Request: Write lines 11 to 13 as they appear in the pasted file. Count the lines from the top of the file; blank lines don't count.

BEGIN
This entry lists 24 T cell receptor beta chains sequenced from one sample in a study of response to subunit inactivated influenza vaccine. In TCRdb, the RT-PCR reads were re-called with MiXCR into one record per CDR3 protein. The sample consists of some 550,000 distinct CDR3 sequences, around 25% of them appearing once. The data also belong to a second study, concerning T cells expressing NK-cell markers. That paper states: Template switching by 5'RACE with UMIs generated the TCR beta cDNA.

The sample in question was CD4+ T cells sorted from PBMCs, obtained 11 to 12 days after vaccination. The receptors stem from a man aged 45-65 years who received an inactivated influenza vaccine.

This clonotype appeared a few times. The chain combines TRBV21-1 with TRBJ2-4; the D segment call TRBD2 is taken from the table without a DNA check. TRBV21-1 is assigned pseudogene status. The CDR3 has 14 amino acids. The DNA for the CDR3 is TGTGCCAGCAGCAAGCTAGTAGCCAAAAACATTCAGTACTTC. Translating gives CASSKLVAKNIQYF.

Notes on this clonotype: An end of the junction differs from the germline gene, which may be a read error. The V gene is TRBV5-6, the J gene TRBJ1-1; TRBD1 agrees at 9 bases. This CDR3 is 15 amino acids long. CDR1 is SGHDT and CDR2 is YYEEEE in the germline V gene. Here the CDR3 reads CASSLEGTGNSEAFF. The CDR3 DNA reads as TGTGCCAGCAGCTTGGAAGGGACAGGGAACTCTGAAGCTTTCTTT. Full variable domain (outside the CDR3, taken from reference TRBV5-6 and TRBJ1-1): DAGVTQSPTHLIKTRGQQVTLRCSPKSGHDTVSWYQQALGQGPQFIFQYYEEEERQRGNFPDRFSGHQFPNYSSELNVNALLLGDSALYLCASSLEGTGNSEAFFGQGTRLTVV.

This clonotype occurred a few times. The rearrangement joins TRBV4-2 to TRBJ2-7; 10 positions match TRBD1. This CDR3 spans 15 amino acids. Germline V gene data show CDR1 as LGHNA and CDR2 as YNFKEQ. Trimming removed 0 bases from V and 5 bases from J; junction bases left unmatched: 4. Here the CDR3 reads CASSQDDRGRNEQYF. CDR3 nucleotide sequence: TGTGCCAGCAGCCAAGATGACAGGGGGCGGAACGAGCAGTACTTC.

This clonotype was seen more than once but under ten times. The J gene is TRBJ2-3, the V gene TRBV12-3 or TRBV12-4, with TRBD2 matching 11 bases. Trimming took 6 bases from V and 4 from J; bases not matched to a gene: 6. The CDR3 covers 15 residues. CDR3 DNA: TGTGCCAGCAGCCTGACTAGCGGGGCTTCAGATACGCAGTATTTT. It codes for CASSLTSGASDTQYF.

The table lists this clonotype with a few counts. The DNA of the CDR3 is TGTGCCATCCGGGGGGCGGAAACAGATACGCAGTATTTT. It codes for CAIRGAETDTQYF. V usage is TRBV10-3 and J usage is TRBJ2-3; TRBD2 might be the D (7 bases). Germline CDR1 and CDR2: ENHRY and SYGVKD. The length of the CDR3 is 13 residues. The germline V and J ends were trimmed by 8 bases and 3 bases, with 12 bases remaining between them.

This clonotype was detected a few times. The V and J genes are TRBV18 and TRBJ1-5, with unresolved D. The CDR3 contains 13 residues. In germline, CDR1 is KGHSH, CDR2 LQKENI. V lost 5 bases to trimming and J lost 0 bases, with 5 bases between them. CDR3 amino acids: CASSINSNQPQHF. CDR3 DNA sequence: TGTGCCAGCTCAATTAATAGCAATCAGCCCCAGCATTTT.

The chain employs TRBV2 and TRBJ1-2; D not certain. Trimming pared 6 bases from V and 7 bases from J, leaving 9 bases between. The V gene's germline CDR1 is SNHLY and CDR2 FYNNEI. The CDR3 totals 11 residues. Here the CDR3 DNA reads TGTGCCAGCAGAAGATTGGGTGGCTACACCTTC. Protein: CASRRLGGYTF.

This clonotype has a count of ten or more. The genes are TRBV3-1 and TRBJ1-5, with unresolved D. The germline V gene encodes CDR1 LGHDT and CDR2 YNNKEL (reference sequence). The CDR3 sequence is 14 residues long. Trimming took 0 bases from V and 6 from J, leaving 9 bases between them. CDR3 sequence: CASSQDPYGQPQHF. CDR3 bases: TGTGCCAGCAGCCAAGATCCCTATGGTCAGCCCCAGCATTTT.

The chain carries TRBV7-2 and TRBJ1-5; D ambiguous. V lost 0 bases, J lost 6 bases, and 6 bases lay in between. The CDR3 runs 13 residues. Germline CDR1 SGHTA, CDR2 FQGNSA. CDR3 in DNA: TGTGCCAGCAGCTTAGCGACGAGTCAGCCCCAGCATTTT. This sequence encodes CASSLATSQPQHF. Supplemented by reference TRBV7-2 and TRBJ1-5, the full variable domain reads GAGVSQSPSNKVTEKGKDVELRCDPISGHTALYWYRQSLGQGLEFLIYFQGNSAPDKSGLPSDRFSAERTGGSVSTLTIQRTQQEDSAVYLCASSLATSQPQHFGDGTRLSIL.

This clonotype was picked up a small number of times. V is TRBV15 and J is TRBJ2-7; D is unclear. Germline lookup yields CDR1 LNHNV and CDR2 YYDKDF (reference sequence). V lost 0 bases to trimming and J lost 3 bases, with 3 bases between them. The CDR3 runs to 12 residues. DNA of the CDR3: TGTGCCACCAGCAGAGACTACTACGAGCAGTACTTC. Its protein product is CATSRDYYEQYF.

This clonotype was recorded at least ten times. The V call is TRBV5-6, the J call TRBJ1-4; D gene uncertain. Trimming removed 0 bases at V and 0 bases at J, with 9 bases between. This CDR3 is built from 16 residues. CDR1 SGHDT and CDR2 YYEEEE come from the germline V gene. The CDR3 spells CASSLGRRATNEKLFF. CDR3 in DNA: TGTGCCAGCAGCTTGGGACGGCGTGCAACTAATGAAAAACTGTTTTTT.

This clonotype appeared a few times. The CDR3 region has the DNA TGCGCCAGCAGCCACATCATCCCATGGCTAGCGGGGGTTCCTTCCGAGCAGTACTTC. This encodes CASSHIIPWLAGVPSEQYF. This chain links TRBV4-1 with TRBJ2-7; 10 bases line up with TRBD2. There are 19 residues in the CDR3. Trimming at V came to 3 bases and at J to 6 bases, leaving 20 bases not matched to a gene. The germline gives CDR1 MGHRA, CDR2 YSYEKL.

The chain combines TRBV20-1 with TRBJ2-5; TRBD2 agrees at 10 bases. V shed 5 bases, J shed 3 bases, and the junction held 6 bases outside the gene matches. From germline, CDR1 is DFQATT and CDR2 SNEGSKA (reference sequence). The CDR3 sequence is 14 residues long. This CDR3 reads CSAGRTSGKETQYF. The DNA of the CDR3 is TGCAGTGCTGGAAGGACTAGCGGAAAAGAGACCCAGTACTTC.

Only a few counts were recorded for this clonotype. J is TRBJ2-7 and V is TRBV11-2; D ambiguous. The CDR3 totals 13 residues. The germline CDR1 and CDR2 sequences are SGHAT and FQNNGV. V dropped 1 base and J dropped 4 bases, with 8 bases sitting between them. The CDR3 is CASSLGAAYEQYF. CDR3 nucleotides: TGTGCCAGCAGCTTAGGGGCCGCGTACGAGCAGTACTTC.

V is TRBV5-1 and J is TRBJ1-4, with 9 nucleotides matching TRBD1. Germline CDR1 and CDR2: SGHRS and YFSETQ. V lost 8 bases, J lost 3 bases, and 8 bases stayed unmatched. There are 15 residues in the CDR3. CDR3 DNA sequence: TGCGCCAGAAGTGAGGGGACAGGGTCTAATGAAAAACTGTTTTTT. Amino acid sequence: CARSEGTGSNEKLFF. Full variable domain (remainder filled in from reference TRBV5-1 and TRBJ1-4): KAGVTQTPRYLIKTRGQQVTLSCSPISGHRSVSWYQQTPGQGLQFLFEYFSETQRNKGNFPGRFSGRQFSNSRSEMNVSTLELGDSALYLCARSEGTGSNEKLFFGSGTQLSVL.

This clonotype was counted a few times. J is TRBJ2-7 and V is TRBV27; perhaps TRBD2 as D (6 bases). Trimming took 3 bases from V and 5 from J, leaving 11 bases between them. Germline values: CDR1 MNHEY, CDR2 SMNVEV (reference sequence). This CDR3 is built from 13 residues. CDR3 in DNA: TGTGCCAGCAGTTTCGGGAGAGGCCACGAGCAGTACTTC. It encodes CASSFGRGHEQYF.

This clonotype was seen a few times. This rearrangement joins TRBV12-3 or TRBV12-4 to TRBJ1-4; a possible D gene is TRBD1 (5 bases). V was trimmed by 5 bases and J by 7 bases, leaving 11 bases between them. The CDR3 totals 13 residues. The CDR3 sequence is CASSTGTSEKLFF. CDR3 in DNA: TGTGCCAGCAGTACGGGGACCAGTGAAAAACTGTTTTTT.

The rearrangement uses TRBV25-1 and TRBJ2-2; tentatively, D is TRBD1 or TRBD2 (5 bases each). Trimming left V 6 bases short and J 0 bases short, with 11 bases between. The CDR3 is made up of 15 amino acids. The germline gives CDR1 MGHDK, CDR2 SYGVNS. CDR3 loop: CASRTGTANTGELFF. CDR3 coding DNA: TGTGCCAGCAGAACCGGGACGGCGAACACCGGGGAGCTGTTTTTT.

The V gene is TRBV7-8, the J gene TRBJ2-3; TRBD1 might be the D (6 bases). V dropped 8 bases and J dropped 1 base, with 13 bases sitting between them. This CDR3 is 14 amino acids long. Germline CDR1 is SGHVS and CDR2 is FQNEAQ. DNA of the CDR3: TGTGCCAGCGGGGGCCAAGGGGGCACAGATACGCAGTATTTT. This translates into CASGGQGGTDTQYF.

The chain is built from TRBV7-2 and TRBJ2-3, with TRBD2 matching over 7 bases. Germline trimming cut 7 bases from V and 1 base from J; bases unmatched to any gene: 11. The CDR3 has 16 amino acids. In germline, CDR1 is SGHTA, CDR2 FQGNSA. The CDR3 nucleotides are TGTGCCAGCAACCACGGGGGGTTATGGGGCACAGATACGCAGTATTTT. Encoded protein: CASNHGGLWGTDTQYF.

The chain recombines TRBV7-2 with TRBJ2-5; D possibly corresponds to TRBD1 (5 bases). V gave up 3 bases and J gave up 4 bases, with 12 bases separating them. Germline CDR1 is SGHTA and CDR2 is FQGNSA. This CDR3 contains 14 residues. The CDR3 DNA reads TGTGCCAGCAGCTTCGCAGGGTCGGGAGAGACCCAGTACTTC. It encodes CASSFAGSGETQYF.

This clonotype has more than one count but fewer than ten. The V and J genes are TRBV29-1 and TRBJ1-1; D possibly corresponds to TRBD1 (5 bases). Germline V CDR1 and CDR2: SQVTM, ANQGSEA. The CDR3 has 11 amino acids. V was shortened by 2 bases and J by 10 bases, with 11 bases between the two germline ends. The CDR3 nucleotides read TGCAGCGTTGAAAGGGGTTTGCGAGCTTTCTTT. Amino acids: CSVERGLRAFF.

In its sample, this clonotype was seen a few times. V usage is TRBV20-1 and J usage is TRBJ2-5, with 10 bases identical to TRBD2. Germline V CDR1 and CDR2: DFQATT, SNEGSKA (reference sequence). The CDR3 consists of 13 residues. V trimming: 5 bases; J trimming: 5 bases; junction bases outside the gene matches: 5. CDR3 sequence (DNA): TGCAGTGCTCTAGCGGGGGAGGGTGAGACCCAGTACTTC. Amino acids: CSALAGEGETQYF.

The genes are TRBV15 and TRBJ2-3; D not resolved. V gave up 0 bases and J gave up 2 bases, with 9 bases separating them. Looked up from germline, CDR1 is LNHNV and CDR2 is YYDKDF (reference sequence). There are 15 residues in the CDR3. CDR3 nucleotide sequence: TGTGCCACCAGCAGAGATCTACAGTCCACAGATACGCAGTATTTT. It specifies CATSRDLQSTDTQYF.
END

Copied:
The chain carries TRBV7-2 and TRBJ1-5; D ambiguous. V lost 0 bases, J lost 6 bases, and 6 bases lay in between. The CDR3 runs 13 residues. Germline CDR1 SGHTA, CDR2 FQGNSA. CDR3 in DNA: TGTGCCAGCAGCTTAGCGACGAGTCAGCCCCAGCATTTT. This sequence encodes CASSLATSQPQHF. Supplemented by reference TRBV7-2 and TRBJ1-5, the full variable domain reads GAGVSQSPSNKVTEKGKDVELRCDPISGHTALYWYRQSLGQGLEFLIYFQGNSAPDKSGLPSDRFSAERTGGSVSTLTIQRTQQEDSAVYLCASSLATSQPQHFGDGTRLSIL.

This clonotype was picked up a small number of times. V is TRBV15 and J is TRBJ2-7; D is unclear. Germline lookup yields CDR1 LNHNV and CDR2 YYDKDF (reference sequence). V lost 0 bases to trimming and J lost 3 bases, with 3 bases between them. The CDR3 runs to 12 residues. DNA of the CDR3: TGTGCCACCAGCAGAGACTACTACGAGCAGTACTTC. Its protein product is CATSRDYYEQYF.

This clonotype was recorded at least ten times. The V call is TRBV5-6, the J call TRBJ1-4; D gene uncertain. Trimming removed 0 bases at V and 0 bases at J, with 9 bases between. This CDR3 is built from 16 residues. CDR1 SGHDT and CDR2 YYEEEE come from the germline V gene. The CDR3 spells CASSLGRRATNEKLFF. CDR3 in DNA: TGTGCCAGCAGCTTGGGACGGCGTGCAACTAATGAAAAACTGTTTTTT.